Scientists are focusing on the early detection of breast and ovarian cancer with the goal of developing a test to identify tumor markers present in blood and link these markers to the presence of cancer.
Partners in the project called EpiFemCare, include GATC Biotech (Constance Germany), which will manage sample processing, i.e., the DNA isolation from serum and the reduced representation bisulfite sequencing from serum derived DNA. This method analyses DNA methylation in normal and tumor DNA.
In addition, 6 institutions from 5 European countries combining clinical, scientific, and industrial expertise will add a new dimension to the treatment of cancer in women. The USD 7.8 million project from the European Commission will develop and test new methods for screening, diagnosing, and personalizing treatment of breast and ovarian cancer.
“We are proud of being a partner within the development of a DNA-based blood test that promotes new ways of diagnosing and treating patients with breast or ovarian cancer. The processing of samples in our ISO 17025 certified Genome & Diagnostic Center is one of our key competences”, commented Peter Pohl, CEO of GATC Biotech AG.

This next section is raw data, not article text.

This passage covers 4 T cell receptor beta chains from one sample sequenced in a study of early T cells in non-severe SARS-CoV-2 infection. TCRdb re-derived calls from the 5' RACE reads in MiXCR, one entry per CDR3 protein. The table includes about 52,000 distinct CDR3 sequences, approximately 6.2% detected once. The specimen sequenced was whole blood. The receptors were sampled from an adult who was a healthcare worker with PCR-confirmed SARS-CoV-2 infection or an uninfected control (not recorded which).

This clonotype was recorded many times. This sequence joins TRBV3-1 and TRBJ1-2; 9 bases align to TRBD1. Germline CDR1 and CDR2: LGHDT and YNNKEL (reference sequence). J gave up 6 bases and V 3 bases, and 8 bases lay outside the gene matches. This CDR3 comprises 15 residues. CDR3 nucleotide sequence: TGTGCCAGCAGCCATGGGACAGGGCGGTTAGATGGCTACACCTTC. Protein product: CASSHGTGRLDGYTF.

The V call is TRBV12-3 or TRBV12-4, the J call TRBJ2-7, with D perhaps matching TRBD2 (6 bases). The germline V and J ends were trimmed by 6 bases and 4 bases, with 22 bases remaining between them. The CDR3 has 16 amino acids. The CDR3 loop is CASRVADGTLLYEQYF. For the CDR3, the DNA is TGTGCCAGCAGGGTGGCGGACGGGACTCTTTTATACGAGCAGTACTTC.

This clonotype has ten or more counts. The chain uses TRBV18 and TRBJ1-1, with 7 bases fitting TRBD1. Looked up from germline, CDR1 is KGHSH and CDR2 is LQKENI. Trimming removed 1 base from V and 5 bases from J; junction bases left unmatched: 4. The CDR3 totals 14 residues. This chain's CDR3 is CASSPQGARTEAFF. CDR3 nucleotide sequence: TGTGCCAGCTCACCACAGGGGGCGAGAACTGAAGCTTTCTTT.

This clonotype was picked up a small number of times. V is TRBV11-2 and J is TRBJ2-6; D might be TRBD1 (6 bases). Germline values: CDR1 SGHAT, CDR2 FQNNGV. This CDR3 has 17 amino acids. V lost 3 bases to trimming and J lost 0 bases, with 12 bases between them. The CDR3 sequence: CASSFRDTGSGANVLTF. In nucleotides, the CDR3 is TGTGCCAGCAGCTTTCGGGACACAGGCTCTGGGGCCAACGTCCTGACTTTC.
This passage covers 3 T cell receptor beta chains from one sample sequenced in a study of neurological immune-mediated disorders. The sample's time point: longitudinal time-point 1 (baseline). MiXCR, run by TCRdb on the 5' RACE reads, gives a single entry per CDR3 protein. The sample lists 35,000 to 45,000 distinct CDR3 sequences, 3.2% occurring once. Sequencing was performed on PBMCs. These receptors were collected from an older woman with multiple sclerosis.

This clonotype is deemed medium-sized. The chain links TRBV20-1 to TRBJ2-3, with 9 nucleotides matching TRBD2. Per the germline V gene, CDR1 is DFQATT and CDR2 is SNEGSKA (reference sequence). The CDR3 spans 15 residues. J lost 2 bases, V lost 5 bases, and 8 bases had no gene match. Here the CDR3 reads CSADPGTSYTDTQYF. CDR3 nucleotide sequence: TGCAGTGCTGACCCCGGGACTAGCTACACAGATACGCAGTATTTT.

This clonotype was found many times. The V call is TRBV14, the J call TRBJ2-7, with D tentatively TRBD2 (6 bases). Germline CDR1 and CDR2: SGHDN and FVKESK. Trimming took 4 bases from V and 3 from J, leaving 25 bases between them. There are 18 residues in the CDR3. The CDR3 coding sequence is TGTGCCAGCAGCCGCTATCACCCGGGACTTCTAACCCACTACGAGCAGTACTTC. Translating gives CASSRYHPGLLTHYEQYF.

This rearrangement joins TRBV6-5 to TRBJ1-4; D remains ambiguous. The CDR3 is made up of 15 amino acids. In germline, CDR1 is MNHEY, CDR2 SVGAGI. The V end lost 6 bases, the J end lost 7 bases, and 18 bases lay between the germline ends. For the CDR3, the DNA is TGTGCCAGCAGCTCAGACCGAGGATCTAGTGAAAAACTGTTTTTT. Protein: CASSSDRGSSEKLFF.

The collaborative project is led by Prof. Martin Widschwendter from the Department of Women’s Cancer at the University College London (United Kingdom). Collaborators include Charles University (Prague, Czech Republic), Ludwig Maximilians University (Munich, Germany), and companies with expertise in epigenetics and next generation screening (GATC Biotech, Germany), managing, and analyzing the large volumes of data created by these experiments (Genedata; Switzerland).
Implementation of successful screening programs has dramatically reduced the number of women dying from cervical cancer. Similarly, the EpiFemCare project aims to reduce the number of women who receive a diagnosis of breast or ovarian cancer when that cancer is already advanced by 50%, also reduce the number of women who receive unnecessary long-term chemotherapy by 50%, and reduce the number of women dying from these female cancers by 20%.
Department of Women’s Cancer at the University College London